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Salon owner, artistic director and editorial designer Chaunsey Hildebrandt will give a Powerpoint presentation about her career in Kimball Art Center's free Art Talk on July 18. (Photo courtesy of Chaunsey Hildebrandt)
One of the goals of the Kimball Art Center's free monthly Art Talks is to help the public find the connection between visual arts with life.

In the past, the program has produced presentations about art's relationship with finance and science.

Sometimes the connections are more closely related.

When Chaunsey Hildebrandt, owner of the Chaunsey Hildebrandt Salon in Salt Lake City, gives this month's Art Talk on Thursday, July 18, she will connect the dots between art, style and fashion.

Hildebrandt is not only a salon owner, but she also works as an editorial stylist, a job that essentially involves choosing the clothing and accessories models wear in a photo shoot.

"I have always been fascinated by fashion-model photos, and it wasn't just the beautiful faces, but the compositions of the photos and the tones, the props and the positioning of the bodies," she said. "I work with iStock and Getty Images that provides stock photos to news and trade publications around the world, and will show some of my work in a Powerpoint presentation during the Art Talk."

She will also discuss her role as a creative director for these photo shoots.

"My favorite part about these shoots is working with other creative minds, because we trust each other," Hildebrandt said. "We come in with a concept and the photographer looks at it. The makeup artist looks at it. The wardrobe stylist looks at it and the hairdresser looks at it as well.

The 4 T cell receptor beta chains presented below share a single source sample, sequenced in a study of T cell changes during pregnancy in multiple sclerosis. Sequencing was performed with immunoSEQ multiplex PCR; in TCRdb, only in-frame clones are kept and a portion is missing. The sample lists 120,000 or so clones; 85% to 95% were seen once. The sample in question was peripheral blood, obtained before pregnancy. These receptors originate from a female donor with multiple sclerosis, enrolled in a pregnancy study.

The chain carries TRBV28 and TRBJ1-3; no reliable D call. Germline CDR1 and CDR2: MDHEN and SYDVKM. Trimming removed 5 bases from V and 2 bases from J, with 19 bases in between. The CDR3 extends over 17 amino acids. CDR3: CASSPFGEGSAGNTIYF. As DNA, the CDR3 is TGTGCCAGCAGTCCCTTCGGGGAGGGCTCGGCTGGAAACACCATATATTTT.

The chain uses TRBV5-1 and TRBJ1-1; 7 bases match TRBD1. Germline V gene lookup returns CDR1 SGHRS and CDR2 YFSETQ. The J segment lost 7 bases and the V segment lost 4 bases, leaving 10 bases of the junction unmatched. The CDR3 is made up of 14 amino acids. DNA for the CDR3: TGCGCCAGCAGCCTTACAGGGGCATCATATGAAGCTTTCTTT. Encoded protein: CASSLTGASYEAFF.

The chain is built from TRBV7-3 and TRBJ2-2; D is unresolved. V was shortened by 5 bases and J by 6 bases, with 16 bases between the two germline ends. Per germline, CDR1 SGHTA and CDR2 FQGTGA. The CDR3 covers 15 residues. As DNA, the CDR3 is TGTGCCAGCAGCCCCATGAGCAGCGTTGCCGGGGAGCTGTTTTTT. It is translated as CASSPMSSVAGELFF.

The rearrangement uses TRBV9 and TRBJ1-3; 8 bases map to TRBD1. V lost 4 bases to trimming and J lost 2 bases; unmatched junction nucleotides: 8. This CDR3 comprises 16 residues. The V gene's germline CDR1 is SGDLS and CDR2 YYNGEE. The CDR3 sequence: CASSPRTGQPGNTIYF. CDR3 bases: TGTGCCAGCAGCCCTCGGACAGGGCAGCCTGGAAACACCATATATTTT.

"We see this same project differently, and then when we put in all of our sides to it, it comes alive," she said. "There is nothing more rewarding than sitting back and seeing what we, as a team, have done."

Hildebrandt said the presentation also ties in with her second career as an educator and presenter with Matrix, which is a L'Oreal cosmetics brand.

"I love to teach and love to share, because I feel the knowledge that we gain needs to be shared," she said. "If not, it goes to waste."

Although Hildebrandt didn't become a visual artist in the traditional sense, she was always finding different creative outlets when she was a child.

"Before the plastic snow rubbed off of my Barbie dolls, they all had bobbed hair," Hildebrandt said laughing. "I was really strategic with my method. I made sure I cut their hair really short over the garbage can or toilet so there was no mess, so I wouldn't get in trouble. And I also learned what would happen if I put a curling iron onto that synthetic hair."

Adding fuel to the fire was Hildebrandt's grandmother, a product manager for Max Factor makeup.

"She would always bring home the latest in the pancake make-ups and liquid eyeliner," Hildebrandt said.

the time she was 12, Hildebrandt discovered she could draw.

"In school, I was involved with all of the art classes and they kept me smiling regardless of what was happening at home," she said.

After high school, Hildebrandt enrolled in beauty school.

"I got my license and then went to Washington, D.C., and began studying British haircutting, which is something that I'm very passionate about," she said.

Hildebrandt was introduced to the Kimball Art Center's Art Talk program through her friend Julie Gross, who is working with Hildebrandt on a fashion show for the upcoming Park City Kimball Art Festival gala in August.

"I'm so excited about doing the Art Talk, and the one thing I want people to take from the presentation is composition," Hildebrandt said. "Composition is important to keep the photo interesting, and no matter if you're a veteran photographer, a beginner or an iPhone-ographer, you all can build off of one another."

The Kimball Art Center, 638 Park Ave., will host a free Art Talk with art educator Chaunsey Hildebrandt on Thursday, July 18, at 6 p.m. For more information, visit www.kimballartcenter.org.